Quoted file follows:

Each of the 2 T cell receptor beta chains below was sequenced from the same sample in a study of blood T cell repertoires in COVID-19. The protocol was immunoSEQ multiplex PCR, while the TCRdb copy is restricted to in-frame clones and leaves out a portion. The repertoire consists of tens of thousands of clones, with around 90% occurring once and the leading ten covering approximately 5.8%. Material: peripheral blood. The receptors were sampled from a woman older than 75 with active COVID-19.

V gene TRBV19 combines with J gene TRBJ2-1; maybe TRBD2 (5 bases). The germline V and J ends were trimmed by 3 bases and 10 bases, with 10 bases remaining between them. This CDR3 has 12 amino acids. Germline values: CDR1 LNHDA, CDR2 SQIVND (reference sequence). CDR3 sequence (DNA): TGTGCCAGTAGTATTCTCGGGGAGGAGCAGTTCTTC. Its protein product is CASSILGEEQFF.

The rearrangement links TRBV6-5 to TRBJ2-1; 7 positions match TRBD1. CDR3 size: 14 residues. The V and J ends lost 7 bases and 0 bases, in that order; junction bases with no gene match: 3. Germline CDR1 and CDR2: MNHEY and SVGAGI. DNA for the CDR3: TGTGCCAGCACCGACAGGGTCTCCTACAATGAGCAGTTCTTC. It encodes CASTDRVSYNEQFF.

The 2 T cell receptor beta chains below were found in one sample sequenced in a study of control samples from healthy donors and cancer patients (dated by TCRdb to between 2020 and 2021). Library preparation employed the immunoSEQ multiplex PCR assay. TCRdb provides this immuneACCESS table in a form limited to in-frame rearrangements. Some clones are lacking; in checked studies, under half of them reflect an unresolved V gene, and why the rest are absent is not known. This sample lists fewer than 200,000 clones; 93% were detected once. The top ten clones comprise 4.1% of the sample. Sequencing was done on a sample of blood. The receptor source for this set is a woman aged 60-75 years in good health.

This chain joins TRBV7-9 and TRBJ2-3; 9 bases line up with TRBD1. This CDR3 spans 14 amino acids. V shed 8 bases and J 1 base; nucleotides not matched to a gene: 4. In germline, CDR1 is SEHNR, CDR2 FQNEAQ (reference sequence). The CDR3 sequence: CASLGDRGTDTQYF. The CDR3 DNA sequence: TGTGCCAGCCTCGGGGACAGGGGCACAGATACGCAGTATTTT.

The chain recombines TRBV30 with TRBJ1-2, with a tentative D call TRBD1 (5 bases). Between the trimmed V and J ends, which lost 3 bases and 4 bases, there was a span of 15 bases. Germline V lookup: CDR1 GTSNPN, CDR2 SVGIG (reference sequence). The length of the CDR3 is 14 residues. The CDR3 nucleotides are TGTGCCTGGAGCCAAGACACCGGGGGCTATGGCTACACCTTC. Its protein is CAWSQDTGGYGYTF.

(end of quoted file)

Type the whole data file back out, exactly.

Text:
Each of the 2 T cell receptor beta chains below was sequenced from the same sample in a study of blood T cell repertoires in COVID-19. The protocol was immunoSEQ multiplex PCR, while the TCRdb copy is restricted to in-frame clones and leaves out a portion. The repertoire consists of tens of thousands of clones, with around 90% occurring once and the leading ten covering approximately 5.8%. Material: peripheral blood. The receptors were sampled from a woman older than 75 with active COVID-19.

V gene TRBV19 combines with J gene TRBJ2-1; maybe TRBD2 (5 bases). The germline V and J ends were trimmed by 3 bases and 10 bases, with 10 bases remaining between them. This CDR3 has 12 amino acids. Germline values: CDR1 LNHDA, CDR2 SQIVND (reference sequence). CDR3 sequence (DNA): TGTGCCAGTAGTATTCTCGGGGAGGAGCAGTTCTTC. Its protein product is CASSILGEEQFF.

The rearrangement links TRBV6-5 to TRBJ2-1; 7 positions match TRBD1. CDR3 size: 14 residues. The V and J ends lost 7 bases and 0 bases, in that order; junction bases with no gene match: 3. Germline CDR1 and CDR2: MNHEY and SVGAGI. DNA for the CDR3: TGTGCCAGCACCGACAGGGTCTCCTACAATGAGCAGTTCTTC. It encodes CASTDRVSYNEQFF.

The 2 T cell receptor beta chains below were found in one sample sequenced in a study of control samples from healthy donors and cancer patients (dated by TCRdb to between 2020 and 2021). Library preparation employed the immunoSEQ multiplex PCR assay. TCRdb provides this immuneACCESS table in a form limited to in-frame rearrangements. Some clones are lacking; in checked studies, under half of them reflect an unresolved V gene, and why the rest are absent is not known. This sample lists fewer than 200,000 clones; 93% were detected once. The top ten clones comprise 4.1% of the sample. Sequencing was done on a sample of blood. The receptor source for this set is a woman aged 60-75 years in good health.

This chain joins TRBV7-9 and TRBJ2-3; 9 bases line up with TRBD1. This CDR3 spans 14 amino acids. V shed 8 bases and J 1 base; nucleotides not matched to a gene: 4. In germline, CDR1 is SEHNR, CDR2 FQNEAQ (reference sequence). The CDR3 sequence: CASLGDRGTDTQYF. The CDR3 DNA sequence: TGTGCCAGCCTCGGGGACAGGGGCACAGATACGCAGTATTTT.

The chain recombines TRBV30 with TRBJ1-2, with a tentative D call TRBD1 (5 bases). Between the trimmed V and J ends, which lost 3 bases and 4 bases, there was a span of 15 bases. Germline V lookup: CDR1 GTSNPN, CDR2 SVGIG (reference sequence). The length of the CDR3 is 14 residues. The CDR3 nucleotides are TGTGCCTGGAGCCAAGACACCGGGGGCTATGGCTACACCTTC. Its protein is CAWSQDTGGYGYTF.